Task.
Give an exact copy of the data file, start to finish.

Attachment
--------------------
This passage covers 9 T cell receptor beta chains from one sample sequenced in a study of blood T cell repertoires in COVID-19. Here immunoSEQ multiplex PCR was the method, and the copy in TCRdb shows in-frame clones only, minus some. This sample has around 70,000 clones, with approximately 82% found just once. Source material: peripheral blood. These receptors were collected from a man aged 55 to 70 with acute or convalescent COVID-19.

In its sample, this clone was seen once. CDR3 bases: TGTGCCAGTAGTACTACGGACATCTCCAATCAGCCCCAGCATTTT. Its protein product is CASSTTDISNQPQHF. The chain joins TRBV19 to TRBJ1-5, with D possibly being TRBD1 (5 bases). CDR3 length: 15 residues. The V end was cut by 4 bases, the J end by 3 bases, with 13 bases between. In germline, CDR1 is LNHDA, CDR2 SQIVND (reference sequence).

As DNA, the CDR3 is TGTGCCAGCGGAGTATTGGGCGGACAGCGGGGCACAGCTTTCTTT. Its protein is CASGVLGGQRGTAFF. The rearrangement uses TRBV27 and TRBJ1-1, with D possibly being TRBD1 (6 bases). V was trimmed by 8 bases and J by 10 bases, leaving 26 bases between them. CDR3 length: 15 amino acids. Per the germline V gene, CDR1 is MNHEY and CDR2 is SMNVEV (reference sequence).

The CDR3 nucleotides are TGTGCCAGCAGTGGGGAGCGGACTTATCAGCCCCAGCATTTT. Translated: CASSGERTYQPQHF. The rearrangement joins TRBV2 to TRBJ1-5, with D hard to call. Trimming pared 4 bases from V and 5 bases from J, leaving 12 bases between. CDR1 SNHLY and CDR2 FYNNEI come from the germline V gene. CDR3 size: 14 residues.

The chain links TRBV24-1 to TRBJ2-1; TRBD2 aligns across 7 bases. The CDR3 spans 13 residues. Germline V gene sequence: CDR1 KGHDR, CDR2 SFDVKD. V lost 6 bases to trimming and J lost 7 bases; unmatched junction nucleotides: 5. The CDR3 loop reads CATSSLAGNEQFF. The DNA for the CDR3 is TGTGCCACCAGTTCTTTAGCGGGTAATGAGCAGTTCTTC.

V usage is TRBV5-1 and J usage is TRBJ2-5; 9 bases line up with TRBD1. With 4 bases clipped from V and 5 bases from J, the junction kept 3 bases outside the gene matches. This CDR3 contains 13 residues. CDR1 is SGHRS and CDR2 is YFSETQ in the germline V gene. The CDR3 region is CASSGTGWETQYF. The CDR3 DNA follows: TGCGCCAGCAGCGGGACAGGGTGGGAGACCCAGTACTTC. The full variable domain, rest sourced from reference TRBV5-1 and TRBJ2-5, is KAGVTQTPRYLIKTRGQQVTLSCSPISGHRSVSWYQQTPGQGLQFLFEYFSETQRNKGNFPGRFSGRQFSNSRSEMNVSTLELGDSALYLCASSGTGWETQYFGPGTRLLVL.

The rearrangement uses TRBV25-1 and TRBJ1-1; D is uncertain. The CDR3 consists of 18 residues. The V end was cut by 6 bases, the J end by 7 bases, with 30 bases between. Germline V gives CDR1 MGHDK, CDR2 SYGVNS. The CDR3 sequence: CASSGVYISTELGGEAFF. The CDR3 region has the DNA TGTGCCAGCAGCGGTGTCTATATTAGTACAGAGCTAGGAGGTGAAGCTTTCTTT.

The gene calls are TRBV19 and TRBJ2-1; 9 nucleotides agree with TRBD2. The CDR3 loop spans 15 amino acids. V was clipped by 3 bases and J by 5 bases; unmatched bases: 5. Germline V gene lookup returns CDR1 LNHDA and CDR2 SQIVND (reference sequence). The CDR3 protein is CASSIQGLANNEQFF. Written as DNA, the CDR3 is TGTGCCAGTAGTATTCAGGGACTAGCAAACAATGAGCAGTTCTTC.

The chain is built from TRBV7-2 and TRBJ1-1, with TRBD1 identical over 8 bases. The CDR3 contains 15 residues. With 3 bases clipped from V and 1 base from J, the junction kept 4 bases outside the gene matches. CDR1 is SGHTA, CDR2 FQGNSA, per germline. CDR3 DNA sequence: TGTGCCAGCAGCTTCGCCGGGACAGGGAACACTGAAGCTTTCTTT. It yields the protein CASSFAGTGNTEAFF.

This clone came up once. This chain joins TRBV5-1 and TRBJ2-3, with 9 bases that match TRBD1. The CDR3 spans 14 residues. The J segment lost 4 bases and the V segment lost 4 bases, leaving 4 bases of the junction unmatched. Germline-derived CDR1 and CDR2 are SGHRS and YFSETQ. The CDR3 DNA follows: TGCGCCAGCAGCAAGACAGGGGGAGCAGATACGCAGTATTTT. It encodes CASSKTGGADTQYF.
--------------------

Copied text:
This passage covers 9 T cell receptor beta chains from one sample sequenced in a study of blood T cell repertoires in COVID-19. Here immunoSEQ multiplex PCR was the method, and the copy in TCRdb shows in-frame clones only, minus some. This sample has around 70,000 clones, with approximately 82% found just once. Source material: peripheral blood. These receptors were collected from a man aged 55 to 70 with acute or convalescent COVID-19.

In its sample, this clone was seen once. CDR3 bases: TGTGCCAGTAGTACTACGGACATCTCCAATCAGCCCCAGCATTTT. Its protein product is CASSTTDISNQPQHF. The chain joins TRBV19 to TRBJ1-5, with D possibly being TRBD1 (5 bases). CDR3 length: 15 residues. The V end was cut by 4 bases, the J end by 3 bases, with 13 bases between. In germline, CDR1 is LNHDA, CDR2 SQIVND (reference sequence).

As DNA, the CDR3 is TGTGCCAGCGGAGTATTGGGCGGACAGCGGGGCACAGCTTTCTTT. Its protein is CASGVLGGQRGTAFF. The rearrangement uses TRBV27 and TRBJ1-1, with D possibly being TRBD1 (6 bases). V was trimmed by 8 bases and J by 10 bases, leaving 26 bases between them. CDR3 length: 15 amino acids. Per the germline V gene, CDR1 is MNHEY and CDR2 is SMNVEV (reference sequence).

The CDR3 nucleotides are TGTGCCAGCAGTGGGGAGCGGACTTATCAGCCCCAGCATTTT. Translated: CASSGERTYQPQHF. The rearrangement joins TRBV2 to TRBJ1-5, with D hard to call. Trimming pared 4 bases from V and 5 bases from J, leaving 12 bases between. CDR1 SNHLY and CDR2 FYNNEI come from the germline V gene. CDR3 size: 14 residues.

The chain links TRBV24-1 to TRBJ2-1; TRBD2 aligns across 7 bases. The CDR3 spans 13 residues. Germline V gene sequence: CDR1 KGHDR, CDR2 SFDVKD. V lost 6 bases to trimming and J lost 7 bases; unmatched junction nucleotides: 5. The CDR3 loop reads CATSSLAGNEQFF. The DNA for the CDR3 is TGTGCCACCAGTTCTTTAGCGGGTAATGAGCAGTTCTTC.

V usage is TRBV5-1 and J usage is TRBJ2-5; 9 bases line up with TRBD1. With 4 bases clipped from V and 5 bases from J, the junction kept 3 bases outside the gene matches. This CDR3 contains 13 residues. CDR1 is SGHRS and CDR2 is YFSETQ in the germline V gene. The CDR3 region is CASSGTGWETQYF. The CDR3 DNA follows: TGCGCCAGCAGCGGGACAGGGTGGGAGACCCAGTACTTC. The full variable domain, rest sourced from reference TRBV5-1 and TRBJ2-5, is KAGVTQTPRYLIKTRGQQVTLSCSPISGHRSVSWYQQTPGQGLQFLFEYFSETQRNKGNFPGRFSGRQFSNSRSEMNVSTLELGDSALYLCASSGTGWETQYFGPGTRLLVL.

The rearrangement uses TRBV25-1 and TRBJ1-1; D is uncertain. The CDR3 consists of 18 residues. The V end was cut by 6 bases, the J end by 7 bases, with 30 bases between. Germline V gives CDR1 MGHDK, CDR2 SYGVNS. The CDR3 sequence: CASSGVYISTELGGEAFF. The CDR3 region has the DNA TGTGCCAGCAGCGGTGTCTATATTAGTACAGAGCTAGGAGGTGAAGCTTTCTTT.

The gene calls are TRBV19 and TRBJ2-1; 9 nucleotides agree with TRBD2. The CDR3 loop spans 15 amino acids. V was clipped by 3 bases and J by 5 bases; unmatched bases: 5. Germline V gene lookup returns CDR1 LNHDA and CDR2 SQIVND (reference sequence). The CDR3 protein is CASSIQGLANNEQFF. Written as DNA, the CDR3 is TGTGCCAGTAGTATTCAGGGACTAGCAAACAATGAGCAGTTCTTC.

The chain is built from TRBV7-2 and TRBJ1-1, with TRBD1 identical over 8 bases. The CDR3 contains 15 residues. With 3 bases clipped from V and 1 base from J, the junction kept 4 bases outside the gene matches. CDR1 is SGHTA, CDR2 FQGNSA, per germline. CDR3 DNA sequence: TGTGCCAGCAGCTTCGCCGGGACAGGGAACACTGAAGCTTTCTTT. It yields the protein CASSFAGTGNTEAFF.

This clone came up once. This chain joins TRBV5-1 and TRBJ2-3, with 9 bases that match TRBD1. The CDR3 spans 14 residues. The J segment lost 4 bases and the V segment lost 4 bases, leaving 4 bases of the junction unmatched. Germline-derived CDR1 and CDR2 are SGHRS and YFSETQ. The CDR3 DNA follows: TGCGCCAGCAGCAAGACAGGGGGAGCAGATACGCAGTATTTT. It encodes CASSKTGGADTQYF.